Blog Archive

Wednesday, August 25, 2010

Most Mexican nationals arrested in '06 Bellingham raid have left U.S.; Feds still won't release names of arrestees

The News Tribune
August 23rd, 2010

Nearly four years after the federal government raided a Bellingham business and arrested 26 alleged illegal immigrants, who they are remains a mystery to the public.

But the U.S. Department of Homeland Security has finally provided basic details about what officials say are Mexican nationals who shouldn't have been in the country working at Northwest Health Care Linen. Most of them returned to Mexico - either voluntarily or by deportation - but the status of the other eight is unclear.

The lack of detail is a common back and forth debate between the media and federal officials, who spar over the right to information in a time when illegal immigration is at the forefront of national discourse.

At least one journalism advocacy group has called U.S. Immigration and Customs Enforcement an extremely difficult organization to get information from, and that courts have been of little help to shine light on who is being arrested in immigration raids.

The local issue stems from an Aug. 30, 2006, immigration raid by ICE. At the time, officials refused to identify who had been arrested, saying they were "administrative arrests."

Homeland Security lawyers notified The Bellingham Herald in late July 2010 that a federal Freedom of Information Act request for the identities of those arrested - a request made Sept. 8, 2006 - was being finally and officially denied.

But after more questions from a reporter, Homeland Security spokeswoman Amy Kudwa worked to provide more information, saying the records request was processed under a previous White House administration with different policies regarding requests.

There is information, Kudwa said, that could be released, but The Herald didn't ask for it. The previous policy would have been to respond only to the very specific information sought, she said.

The new administration, however, would work to provide related information that could be released.

Department officials have now provided the nationalities, ages, genders and immigration status of those who were arrested. No names will be provided, Kudwa said, because those are protected by federal privacy laws.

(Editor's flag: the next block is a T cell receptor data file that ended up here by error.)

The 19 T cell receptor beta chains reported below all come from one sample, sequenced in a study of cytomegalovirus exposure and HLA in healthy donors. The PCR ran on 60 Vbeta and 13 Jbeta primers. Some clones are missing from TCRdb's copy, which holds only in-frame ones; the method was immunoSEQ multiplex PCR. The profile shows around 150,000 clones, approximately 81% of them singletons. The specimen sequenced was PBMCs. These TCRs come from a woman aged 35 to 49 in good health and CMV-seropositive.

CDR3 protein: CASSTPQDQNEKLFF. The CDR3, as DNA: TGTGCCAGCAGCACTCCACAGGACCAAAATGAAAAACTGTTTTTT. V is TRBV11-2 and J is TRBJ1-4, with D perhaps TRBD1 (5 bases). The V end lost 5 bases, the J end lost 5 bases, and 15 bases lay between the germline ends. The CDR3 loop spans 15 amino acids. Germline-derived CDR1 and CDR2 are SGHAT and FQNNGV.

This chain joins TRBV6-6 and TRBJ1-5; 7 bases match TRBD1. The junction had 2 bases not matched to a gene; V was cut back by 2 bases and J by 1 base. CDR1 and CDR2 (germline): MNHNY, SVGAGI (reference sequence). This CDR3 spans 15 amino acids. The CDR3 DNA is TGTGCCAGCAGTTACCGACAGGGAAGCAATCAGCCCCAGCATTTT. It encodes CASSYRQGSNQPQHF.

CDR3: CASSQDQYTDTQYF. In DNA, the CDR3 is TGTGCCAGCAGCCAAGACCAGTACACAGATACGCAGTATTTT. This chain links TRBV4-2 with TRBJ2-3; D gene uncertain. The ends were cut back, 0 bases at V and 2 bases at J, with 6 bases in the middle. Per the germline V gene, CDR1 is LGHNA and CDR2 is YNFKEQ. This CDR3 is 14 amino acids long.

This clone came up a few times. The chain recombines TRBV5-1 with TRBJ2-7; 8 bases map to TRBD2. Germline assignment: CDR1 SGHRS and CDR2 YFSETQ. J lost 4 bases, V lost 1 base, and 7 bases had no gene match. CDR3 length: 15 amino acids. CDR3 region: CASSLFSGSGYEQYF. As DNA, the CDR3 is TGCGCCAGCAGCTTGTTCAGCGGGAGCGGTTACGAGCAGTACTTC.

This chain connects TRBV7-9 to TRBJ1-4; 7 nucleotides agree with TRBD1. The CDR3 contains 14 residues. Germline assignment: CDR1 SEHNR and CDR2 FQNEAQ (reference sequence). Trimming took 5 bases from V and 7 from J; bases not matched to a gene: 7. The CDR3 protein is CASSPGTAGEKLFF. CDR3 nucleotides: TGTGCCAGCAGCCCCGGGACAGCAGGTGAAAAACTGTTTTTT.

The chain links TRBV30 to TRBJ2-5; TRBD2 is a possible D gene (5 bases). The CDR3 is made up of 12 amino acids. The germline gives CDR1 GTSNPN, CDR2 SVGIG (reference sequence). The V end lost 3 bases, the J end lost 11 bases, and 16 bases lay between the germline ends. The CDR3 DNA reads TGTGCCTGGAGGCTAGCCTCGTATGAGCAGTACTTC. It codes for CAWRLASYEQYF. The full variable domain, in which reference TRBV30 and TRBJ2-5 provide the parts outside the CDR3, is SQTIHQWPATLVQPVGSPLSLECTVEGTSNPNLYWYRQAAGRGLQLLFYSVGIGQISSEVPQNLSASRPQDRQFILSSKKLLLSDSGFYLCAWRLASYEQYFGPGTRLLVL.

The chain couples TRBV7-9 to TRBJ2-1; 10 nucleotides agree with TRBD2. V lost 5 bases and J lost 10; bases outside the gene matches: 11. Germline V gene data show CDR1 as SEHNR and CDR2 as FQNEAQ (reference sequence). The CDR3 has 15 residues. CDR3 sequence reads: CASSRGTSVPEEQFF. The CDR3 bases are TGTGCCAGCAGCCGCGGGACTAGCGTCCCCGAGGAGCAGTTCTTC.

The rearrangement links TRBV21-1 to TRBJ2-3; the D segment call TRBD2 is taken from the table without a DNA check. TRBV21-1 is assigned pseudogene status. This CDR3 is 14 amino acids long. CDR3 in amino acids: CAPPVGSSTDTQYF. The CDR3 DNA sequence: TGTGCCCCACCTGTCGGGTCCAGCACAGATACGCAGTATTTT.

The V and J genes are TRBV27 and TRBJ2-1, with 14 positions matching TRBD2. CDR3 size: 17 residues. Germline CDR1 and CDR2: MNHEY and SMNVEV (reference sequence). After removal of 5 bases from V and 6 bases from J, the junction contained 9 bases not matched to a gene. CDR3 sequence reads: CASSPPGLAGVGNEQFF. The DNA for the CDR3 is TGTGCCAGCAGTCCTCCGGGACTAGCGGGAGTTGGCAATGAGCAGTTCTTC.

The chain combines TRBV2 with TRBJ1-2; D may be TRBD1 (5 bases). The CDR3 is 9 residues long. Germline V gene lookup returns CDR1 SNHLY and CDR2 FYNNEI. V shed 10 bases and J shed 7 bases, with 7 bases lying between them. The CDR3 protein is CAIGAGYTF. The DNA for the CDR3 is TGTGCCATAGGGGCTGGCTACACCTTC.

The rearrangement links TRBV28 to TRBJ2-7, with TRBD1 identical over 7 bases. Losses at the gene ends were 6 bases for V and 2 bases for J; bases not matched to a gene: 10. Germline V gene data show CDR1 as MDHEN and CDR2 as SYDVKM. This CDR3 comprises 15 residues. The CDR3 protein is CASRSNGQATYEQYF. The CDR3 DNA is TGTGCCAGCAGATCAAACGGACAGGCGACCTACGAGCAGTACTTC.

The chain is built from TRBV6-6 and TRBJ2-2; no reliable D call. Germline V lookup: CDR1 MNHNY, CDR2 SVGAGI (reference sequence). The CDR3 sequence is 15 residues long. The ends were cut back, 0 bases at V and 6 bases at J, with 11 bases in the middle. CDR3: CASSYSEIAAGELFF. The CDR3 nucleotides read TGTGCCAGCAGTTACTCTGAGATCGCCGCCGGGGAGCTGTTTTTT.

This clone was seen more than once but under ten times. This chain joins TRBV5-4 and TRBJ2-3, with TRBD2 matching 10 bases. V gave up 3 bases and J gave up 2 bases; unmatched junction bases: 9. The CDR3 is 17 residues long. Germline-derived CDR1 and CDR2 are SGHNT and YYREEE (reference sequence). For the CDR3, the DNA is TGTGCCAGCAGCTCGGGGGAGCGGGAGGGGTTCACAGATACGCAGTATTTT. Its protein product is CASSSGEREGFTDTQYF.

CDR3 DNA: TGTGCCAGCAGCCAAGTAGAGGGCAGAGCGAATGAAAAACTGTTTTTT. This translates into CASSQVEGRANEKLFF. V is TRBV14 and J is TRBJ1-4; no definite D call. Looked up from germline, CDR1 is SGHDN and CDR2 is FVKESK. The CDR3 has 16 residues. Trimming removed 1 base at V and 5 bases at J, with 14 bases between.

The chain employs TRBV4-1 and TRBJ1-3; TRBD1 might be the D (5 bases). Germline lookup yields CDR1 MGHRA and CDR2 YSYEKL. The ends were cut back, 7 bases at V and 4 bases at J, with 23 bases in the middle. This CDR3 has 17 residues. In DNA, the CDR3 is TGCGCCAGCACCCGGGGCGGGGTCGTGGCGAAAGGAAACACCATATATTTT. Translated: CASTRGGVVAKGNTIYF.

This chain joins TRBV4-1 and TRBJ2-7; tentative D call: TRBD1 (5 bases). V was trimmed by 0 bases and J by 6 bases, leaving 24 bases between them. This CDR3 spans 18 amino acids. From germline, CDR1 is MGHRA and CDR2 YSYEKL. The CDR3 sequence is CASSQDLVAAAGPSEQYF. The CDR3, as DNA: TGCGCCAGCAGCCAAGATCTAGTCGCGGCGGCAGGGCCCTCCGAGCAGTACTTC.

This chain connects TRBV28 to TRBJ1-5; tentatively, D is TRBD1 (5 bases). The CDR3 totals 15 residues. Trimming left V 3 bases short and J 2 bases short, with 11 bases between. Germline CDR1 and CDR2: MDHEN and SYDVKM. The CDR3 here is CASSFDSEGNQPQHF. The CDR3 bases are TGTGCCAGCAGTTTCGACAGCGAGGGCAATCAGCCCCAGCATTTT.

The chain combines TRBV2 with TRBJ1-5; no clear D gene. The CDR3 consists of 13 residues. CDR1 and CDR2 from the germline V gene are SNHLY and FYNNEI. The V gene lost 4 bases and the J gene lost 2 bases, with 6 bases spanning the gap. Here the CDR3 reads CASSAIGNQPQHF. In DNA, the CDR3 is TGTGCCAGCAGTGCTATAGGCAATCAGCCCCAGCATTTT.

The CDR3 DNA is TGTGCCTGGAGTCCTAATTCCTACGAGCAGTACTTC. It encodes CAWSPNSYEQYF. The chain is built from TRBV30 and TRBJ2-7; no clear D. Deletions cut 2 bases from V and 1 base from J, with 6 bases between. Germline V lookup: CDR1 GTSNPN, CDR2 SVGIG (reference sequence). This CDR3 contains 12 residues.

The details released still would not allow anyone to independently verify the status of the people arrested, if they're actually illegal immigrants, or if they're still in the country.

But they provide a snapshot into who was arrested that day, according to the federal government.

Sixteen women between the age of 20 and 50 who were citizens of Mexico were arrested. The majority returned to Mexico, either voluntarily or by deportation, the records indicate. One third of the women have not been deported, but it's unclear exactly where they are.

"Subject is out on bond and is not in ICE custody," the record say of one woman. The other five simply state "Subject is not in ICE custody."

Of the 10 men between the ages of 19 and 53 who were arrested that day, eight returned to Mexico, either voluntarily by deportation, according to Homeland Security. The other two are "not in ICE custody."

The federal government will not disclose to the media or the public what happens in immigration cases, said Lucy Dalglish, executive director of the Reporters Committee for Freedom of the Press.

"They're never going to tell you who they got, no matter what, no how," Dalglish said. "They're going to throw everything they can at you. They're going to deny it under FOIA, they're going to deny it under any law they can, particularly because these folks aren't U.S. residents."

Dalglish said the issue isn't only about holding immigrants accountable, it's about the federal government, as well.

"It's an abomination," she said. "It allows for no public oversight of the immigration process whatsoever. We have no idea what the federal government is doing to these people, and they're hiding under federal laws under the guise of 'We're trying to protect these people's privacy.' They don't give a rat's butt about these people."